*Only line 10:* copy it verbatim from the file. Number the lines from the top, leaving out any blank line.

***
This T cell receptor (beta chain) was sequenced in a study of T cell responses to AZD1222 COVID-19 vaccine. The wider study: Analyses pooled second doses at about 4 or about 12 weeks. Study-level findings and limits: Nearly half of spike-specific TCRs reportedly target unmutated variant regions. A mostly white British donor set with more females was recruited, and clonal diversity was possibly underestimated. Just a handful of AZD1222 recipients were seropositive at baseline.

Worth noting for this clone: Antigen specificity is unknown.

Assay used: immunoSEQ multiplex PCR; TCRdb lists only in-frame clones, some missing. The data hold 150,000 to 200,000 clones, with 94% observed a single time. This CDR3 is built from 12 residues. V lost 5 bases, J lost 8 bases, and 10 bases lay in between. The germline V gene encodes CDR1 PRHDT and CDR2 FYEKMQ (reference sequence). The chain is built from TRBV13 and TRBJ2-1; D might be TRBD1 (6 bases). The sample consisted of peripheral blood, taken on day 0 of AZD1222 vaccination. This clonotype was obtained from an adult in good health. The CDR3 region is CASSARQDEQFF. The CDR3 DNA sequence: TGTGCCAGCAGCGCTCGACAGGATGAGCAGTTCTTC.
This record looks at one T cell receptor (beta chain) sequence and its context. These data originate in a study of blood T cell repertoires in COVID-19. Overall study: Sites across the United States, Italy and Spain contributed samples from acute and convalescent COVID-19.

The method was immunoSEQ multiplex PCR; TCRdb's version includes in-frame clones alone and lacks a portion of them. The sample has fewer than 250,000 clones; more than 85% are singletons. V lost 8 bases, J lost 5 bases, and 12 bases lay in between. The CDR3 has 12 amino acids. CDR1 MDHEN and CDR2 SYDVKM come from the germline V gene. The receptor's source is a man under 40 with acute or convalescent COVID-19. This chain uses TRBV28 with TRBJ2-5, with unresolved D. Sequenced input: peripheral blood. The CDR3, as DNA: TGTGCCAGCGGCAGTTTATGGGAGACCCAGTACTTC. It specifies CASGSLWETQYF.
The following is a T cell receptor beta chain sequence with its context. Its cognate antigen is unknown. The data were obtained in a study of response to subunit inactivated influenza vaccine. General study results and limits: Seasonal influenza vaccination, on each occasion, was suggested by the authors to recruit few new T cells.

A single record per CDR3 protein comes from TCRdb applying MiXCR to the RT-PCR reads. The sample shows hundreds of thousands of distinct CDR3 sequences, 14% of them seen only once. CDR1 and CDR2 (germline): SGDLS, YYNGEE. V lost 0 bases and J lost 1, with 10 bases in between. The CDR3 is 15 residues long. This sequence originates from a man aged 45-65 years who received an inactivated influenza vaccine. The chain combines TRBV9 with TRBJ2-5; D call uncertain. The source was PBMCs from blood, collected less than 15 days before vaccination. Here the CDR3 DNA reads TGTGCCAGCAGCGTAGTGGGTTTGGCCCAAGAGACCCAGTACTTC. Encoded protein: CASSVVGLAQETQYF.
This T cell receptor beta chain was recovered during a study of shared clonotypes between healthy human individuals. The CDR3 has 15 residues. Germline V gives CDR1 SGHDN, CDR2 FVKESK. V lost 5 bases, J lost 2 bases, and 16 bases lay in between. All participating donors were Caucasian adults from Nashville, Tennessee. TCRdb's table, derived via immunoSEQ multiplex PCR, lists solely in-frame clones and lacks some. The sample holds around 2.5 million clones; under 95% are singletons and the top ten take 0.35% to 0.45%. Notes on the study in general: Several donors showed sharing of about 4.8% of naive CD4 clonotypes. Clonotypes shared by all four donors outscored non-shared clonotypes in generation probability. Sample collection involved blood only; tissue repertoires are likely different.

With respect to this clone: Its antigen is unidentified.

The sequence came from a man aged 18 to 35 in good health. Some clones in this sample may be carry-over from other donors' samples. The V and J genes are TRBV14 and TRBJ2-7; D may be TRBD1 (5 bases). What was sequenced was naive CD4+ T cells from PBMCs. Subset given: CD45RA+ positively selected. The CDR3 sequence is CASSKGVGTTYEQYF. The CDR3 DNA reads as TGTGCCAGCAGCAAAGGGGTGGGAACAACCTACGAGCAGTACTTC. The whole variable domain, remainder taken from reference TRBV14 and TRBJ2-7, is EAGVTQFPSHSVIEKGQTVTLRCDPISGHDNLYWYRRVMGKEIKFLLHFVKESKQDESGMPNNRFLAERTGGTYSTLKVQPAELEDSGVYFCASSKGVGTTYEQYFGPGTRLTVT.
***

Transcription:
The sequence came from a man aged 18 to 35 in good health. Some clones in this sample may be carry-over from other donors' samples. The V and J genes are TRBV14 and TRBJ2-7; D may be TRBD1 (5 bases). What was sequenced was naive CD4+ T cells from PBMCs. Subset given: CD45RA+ positively selected. The CDR3 sequence is CASSKGVGTTYEQYF. The CDR3 DNA reads as TGTGCCAGCAGCAAAGGGGTGGGAACAACCTACGAGCAGTACTTC. The whole variable domain, remainder taken from reference TRBV14 and TRBJ2-7, is EAGVTQFPSHSVIEKGQTVTLRCDPISGHDNLYWYRRVMGKEIKFLLHFVKESKQDESGMPNNRFLAERTGGTYSTLKVQPAELEDSGVYFCASSKGVGTTYEQYFGPGTRLTVT.